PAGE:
DAYTONA BEACH, Fla. - Danica Patrick on Saturday bumped and banged her way through the crash-filled ARCA race at Daytona International Speedway, where she successfully dodged one of the sloppiest events in recent memory. She pulled off a masterful save on a slide through the infield grass, fell to the back of the field and still managed a sixth-place finish.
So it came as no surprise that after taking a day to catch her breath, Patrick decided she should make her NASCAR debut this weekend in the second-tier Nationwide Series race at Daytona.
She previously had been praised for declaring Daytona was not the right place to make her NASCAR debut, but after holding her own in the ARCA race, everyone anticipated the about-face Monday.
"Racing in the Nationwide Series race was my goal during this entire two-month preparation process, but we wanted to make sure it was the right thing to do," she said. "The ARCA race was a blast, and I'm not ready for my first Daytona Speedweeks to end just yet. I want more racing."
Saturday's race is a big-boy race, with more than half the field expected to be Sprint Cup Series stars. They have won nine of the past 10 Nationwide races at Daytona, dating to 2005, when Martin Truex Jr. won it in a JR Motorsports car.
Kelley Earnhardt, general manager and part owner of JRM, doesn't think Patrick will take the team back to Victory Lane on Saturday.
But she doesn't think she will stink up the place, either.
"My dream scenario is she would be up there in the top five competing for the win," Earnhardt said Monday. "My reasonable expectation is that she just finishes and brings the car home and maybe gets a top 15. From a car-owner standpoint, she showed Saturday that she can make good decisions and not put other cars in jeopardy.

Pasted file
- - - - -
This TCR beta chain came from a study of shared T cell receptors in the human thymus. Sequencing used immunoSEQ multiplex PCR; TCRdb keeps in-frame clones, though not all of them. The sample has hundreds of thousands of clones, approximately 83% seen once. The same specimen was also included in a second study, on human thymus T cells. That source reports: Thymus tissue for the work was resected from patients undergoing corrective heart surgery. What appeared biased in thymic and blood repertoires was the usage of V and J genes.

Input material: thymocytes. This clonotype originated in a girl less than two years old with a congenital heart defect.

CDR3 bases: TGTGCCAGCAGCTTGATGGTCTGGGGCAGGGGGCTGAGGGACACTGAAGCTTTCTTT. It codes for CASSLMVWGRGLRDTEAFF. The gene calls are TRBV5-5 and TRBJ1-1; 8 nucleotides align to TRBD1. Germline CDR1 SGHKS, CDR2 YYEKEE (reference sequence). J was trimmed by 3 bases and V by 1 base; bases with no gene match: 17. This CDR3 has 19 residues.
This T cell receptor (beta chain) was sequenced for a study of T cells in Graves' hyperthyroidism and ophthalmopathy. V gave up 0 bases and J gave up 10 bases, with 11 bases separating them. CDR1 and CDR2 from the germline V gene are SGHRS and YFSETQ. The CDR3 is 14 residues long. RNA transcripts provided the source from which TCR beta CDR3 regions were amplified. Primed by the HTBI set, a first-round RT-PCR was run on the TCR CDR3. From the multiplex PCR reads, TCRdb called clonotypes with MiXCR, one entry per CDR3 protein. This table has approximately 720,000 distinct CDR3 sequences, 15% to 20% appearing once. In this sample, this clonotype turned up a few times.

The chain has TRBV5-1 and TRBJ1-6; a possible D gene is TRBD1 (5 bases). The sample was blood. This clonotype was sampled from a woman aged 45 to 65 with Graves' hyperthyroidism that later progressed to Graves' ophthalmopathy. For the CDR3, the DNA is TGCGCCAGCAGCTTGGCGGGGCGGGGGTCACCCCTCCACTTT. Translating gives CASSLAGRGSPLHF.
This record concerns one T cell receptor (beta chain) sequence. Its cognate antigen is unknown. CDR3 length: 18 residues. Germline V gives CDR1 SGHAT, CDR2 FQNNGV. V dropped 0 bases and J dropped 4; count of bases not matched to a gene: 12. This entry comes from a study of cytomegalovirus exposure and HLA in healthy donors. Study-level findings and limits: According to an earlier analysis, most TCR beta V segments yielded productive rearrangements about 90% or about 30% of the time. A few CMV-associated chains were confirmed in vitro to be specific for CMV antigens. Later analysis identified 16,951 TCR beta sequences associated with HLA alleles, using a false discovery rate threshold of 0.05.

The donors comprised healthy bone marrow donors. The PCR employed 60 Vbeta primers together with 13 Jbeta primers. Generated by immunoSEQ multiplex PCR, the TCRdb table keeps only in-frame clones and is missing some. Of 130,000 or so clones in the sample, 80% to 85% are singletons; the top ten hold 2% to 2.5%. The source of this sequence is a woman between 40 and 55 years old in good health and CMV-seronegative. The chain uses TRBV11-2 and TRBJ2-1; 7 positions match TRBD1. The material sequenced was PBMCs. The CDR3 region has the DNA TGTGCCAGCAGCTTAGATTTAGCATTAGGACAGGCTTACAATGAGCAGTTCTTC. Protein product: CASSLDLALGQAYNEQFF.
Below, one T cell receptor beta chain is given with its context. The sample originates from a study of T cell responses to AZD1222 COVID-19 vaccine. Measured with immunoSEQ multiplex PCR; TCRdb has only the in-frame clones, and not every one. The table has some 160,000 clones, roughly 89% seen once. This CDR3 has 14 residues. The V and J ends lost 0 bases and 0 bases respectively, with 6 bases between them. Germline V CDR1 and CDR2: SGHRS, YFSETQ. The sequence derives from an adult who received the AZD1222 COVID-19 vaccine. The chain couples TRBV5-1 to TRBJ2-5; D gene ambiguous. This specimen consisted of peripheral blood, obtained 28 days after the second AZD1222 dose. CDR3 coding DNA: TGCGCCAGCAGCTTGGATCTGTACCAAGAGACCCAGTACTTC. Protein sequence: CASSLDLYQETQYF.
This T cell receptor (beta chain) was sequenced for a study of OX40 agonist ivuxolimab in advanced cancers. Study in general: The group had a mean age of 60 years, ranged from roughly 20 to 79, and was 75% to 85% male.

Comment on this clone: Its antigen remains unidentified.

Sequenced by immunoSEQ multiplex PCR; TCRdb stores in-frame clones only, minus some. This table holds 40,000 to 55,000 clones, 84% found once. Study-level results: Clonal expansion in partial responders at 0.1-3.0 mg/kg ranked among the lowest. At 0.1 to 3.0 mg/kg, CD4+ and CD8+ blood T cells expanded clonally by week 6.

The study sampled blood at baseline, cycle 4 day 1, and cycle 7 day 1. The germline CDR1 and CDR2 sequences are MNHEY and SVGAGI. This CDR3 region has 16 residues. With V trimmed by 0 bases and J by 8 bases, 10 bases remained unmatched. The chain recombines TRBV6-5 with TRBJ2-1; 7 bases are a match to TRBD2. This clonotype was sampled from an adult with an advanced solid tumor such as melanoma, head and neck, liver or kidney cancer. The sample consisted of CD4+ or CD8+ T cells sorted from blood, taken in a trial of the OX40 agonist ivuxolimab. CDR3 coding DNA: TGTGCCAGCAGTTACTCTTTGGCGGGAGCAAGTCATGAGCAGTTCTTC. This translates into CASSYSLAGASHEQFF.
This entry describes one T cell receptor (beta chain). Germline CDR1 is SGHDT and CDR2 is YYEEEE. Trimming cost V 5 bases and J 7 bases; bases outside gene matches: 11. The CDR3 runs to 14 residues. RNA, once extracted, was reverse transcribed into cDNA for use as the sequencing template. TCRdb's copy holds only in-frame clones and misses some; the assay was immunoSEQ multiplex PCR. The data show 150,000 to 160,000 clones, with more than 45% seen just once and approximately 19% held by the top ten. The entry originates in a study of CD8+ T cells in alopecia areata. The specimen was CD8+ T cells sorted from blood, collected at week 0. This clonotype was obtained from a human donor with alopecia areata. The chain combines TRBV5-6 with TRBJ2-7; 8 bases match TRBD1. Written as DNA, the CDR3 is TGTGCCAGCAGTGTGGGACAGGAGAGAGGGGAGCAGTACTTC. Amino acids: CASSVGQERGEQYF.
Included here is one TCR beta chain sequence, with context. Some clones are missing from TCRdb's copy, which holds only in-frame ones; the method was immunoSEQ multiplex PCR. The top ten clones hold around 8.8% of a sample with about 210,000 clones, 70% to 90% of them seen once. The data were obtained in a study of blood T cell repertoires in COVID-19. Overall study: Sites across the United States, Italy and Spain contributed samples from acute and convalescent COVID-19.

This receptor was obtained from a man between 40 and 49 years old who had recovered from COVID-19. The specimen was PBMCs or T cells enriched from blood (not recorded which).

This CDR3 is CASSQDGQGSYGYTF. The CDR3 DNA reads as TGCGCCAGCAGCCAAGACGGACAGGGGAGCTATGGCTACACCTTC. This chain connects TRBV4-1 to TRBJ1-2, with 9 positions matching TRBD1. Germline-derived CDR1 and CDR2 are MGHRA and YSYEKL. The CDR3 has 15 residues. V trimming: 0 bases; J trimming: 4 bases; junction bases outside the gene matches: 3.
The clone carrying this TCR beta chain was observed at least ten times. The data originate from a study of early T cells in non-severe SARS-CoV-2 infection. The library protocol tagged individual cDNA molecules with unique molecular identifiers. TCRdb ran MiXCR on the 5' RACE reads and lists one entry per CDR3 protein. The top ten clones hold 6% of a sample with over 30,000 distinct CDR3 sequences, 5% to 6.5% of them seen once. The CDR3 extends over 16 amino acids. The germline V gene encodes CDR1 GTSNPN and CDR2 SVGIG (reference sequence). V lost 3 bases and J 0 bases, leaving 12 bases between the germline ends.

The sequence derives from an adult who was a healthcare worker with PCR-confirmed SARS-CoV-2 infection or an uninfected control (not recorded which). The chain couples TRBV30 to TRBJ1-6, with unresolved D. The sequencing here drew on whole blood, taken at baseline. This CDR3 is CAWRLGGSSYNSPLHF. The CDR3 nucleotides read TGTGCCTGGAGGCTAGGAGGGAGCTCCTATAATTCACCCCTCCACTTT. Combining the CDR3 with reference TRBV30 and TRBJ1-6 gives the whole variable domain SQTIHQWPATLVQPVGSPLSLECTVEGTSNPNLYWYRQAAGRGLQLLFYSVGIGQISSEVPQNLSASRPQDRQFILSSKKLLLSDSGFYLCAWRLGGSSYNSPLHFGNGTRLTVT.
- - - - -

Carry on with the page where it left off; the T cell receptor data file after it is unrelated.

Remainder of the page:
"Now, going forward, if something catastrophic happens this Saturday, you've still got last week to look back on and say, 'We came out of that OK.' I think that takes some of the pressure off and allows her to go into her first NASCAR race not worried about her debut."
Regardless of how she performs, Patrick is guaranteed to have an immense spotlight on her the rest of the week.
She has been the central figure of Speedweeks since her arrival Thursday and has been constantly swarmed by media and fans every time she steps into the garage. Her participation brought a new level of interest to the typically overlooked ARCA Series and undoubtedly will do the same for NASCAR at a time when the auto racing series is looking at any way possible to re-ignite fan interest.
Earnhardt has seen circus-like celebrity before, first with her father, the late Dale Earnhardt, and again with brother Dale Earnhardt Jr.
And even though Dale Jr. is annually named NASCAR's most popular driver, it's been some time since his big sister has seen such intense interest at the track.
"I've been in situations with both of them that have seemed very chaotic, but with Danica, it seemed like there were always at least 200 people swamping her," Kelly Earnhardt said. "I was really in awe, because I haven't seen something like that in our sport for a while. You see a crowd moving through the garage, and you know that Dale (Jr.) is coming, but with Danica, this was definitely different."
It's only going to get bigger from here, Earnhardt anticipated. Saturday's race is the first of 13 she's scheduled to run this season in a slate she will intertwine with the IndyCar Series and another run at an Indianapolis 500 victory.
"She's done really well with the attention, and I think she's had a level of this already," Kelly Earnhardt said. "But if she's successful here, it's going to be double or triple the attention on our side because our fan base is so much larger and so loyal."